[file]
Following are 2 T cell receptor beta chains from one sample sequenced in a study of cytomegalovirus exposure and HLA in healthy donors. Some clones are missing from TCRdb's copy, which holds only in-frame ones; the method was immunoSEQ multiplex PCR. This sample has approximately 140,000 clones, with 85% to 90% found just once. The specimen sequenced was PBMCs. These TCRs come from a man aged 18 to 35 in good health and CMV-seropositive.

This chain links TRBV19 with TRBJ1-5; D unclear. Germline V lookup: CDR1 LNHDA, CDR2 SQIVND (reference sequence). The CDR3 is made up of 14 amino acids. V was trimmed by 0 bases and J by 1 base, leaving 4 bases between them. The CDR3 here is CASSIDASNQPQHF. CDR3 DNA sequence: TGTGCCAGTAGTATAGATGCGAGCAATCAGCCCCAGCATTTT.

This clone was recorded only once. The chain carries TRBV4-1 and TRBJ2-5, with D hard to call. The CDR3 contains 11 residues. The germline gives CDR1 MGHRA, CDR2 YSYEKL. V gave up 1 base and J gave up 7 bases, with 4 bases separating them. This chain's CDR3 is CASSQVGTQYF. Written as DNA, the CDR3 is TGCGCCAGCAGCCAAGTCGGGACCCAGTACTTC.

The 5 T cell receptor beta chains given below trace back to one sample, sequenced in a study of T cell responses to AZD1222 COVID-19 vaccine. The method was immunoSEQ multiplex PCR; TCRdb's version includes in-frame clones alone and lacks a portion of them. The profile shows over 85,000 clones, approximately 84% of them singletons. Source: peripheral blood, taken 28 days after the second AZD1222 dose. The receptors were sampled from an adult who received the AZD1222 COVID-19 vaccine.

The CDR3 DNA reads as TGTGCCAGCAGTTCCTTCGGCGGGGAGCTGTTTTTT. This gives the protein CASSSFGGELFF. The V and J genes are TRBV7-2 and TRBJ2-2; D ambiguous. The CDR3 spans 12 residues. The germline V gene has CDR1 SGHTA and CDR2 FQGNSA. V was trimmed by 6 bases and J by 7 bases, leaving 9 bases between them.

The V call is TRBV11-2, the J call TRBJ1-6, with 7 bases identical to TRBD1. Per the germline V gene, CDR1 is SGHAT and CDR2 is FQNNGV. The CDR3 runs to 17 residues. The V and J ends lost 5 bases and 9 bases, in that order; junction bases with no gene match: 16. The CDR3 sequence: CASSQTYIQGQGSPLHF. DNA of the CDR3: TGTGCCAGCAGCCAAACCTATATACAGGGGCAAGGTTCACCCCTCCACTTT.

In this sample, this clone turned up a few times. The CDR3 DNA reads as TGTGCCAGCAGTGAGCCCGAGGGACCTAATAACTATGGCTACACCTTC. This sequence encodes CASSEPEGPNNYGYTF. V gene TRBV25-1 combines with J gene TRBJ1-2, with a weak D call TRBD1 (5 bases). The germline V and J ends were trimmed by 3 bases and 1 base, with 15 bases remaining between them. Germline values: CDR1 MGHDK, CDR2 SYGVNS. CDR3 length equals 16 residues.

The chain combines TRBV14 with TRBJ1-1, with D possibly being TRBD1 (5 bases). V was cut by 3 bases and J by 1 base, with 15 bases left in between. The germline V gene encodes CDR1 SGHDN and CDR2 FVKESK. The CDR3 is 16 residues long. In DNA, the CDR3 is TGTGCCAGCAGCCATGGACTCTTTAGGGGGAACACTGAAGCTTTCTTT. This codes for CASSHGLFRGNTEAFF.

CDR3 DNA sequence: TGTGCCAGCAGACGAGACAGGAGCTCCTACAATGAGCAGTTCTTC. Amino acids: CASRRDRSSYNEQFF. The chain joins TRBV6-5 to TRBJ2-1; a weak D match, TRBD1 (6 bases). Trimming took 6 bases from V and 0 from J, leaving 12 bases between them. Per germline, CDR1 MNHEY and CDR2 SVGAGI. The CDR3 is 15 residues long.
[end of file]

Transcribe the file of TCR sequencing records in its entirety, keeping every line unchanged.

Following are 2 T cell receptor beta chains from one sample sequenced in a study of cytomegalovirus exposure and HLA in healthy donors. Some clones are missing from TCRdb's copy, which holds only in-frame ones; the method was immunoSEQ multiplex PCR. This sample has approximately 140,000 clones, with 85% to 90% found just once. The specimen sequenced was PBMCs. These TCRs come from a man aged 18 to 35 in good health and CMV-seropositive.

This chain links TRBV19 with TRBJ1-5; D unclear. Germline V lookup: CDR1 LNHDA, CDR2 SQIVND (reference sequence). The CDR3 is made up of 14 amino acids. V was trimmed by 0 bases and J by 1 base, leaving 4 bases between them. The CDR3 here is CASSIDASNQPQHF. CDR3 DNA sequence: TGTGCCAGTAGTATAGATGCGAGCAATCAGCCCCAGCATTTT.

This clone was recorded only once. The chain carries TRBV4-1 and TRBJ2-5, with D hard to call. The CDR3 contains 11 residues. The germline gives CDR1 MGHRA, CDR2 YSYEKL. V gave up 1 base and J gave up 7 bases, with 4 bases separating them. This chain's CDR3 is CASSQVGTQYF. Written as DNA, the CDR3 is TGCGCCAGCAGCCAAGTCGGGACCCAGTACTTC.

The 5 T cell receptor beta chains given below trace back to one sample, sequenced in a study of T cell responses to AZD1222 COVID-19 vaccine. The method was immunoSEQ multiplex PCR; TCRdb's version includes in-frame clones alone and lacks a portion of them. The profile shows over 85,000 clones, approximately 84% of them singletons. Source: peripheral blood, taken 28 days after the second AZD1222 dose. The receptors were sampled from an adult who received the AZD1222 COVID-19 vaccine.

The CDR3 DNA reads as TGTGCCAGCAGTTCCTTCGGCGGGGAGCTGTTTTTT. This gives the protein CASSSFGGELFF. The V and J genes are TRBV7-2 and TRBJ2-2; D ambiguous. The CDR3 spans 12 residues. The germline V gene has CDR1 SGHTA and CDR2 FQGNSA. V was trimmed by 6 bases and J by 7 bases, leaving 9 bases between them.

The V call is TRBV11-2, the J call TRBJ1-6, with 7 bases identical to TRBD1. Per the germline V gene, CDR1 is SGHAT and CDR2 is FQNNGV. The CDR3 runs to 17 residues. The V and J ends lost 5 bases and 9 bases, in that order; junction bases with no gene match: 16. The CDR3 sequence: CASSQTYIQGQGSPLHF. DNA of the CDR3: TGTGCCAGCAGCCAAACCTATATACAGGGGCAAGGTTCACCCCTCCACTTT.

In this sample, this clone turned up a few times. The CDR3 DNA reads as TGTGCCAGCAGTGAGCCCGAGGGACCTAATAACTATGGCTACACCTTC. This sequence encodes CASSEPEGPNNYGYTF. V gene TRBV25-1 combines with J gene TRBJ1-2, with a weak D call TRBD1 (5 bases). The germline V and J ends were trimmed by 3 bases and 1 base, with 15 bases remaining between them. Germline values: CDR1 MGHDK, CDR2 SYGVNS. CDR3 length equals 16 residues.

The chain combines TRBV14 with TRBJ1-1, with D possibly being TRBD1 (5 bases). V was cut by 3 bases and J by 1 base, with 15 bases left in between. The germline V gene encodes CDR1 SGHDN and CDR2 FVKESK. The CDR3 is 16 residues long. In DNA, the CDR3 is TGTGCCAGCAGCCATGGACTCTTTAGGGGGAACACTGAAGCTTTCTTT. This codes for CASSHGLFRGNTEAFF.

CDR3 DNA sequence: TGTGCCAGCAGACGAGACAGGAGCTCCTACAATGAGCAGTTCTTC. Amino acids: CASRRDRSSYNEQFF. The chain joins TRBV6-5 to TRBJ2-1; a weak D match, TRBD1 (6 bases). Trimming took 6 bases from V and 0 from J, leaving 12 bases between them. Per germline, CDR1 MNHEY and CDR2 SVGAGI. The CDR3 is 15 residues long.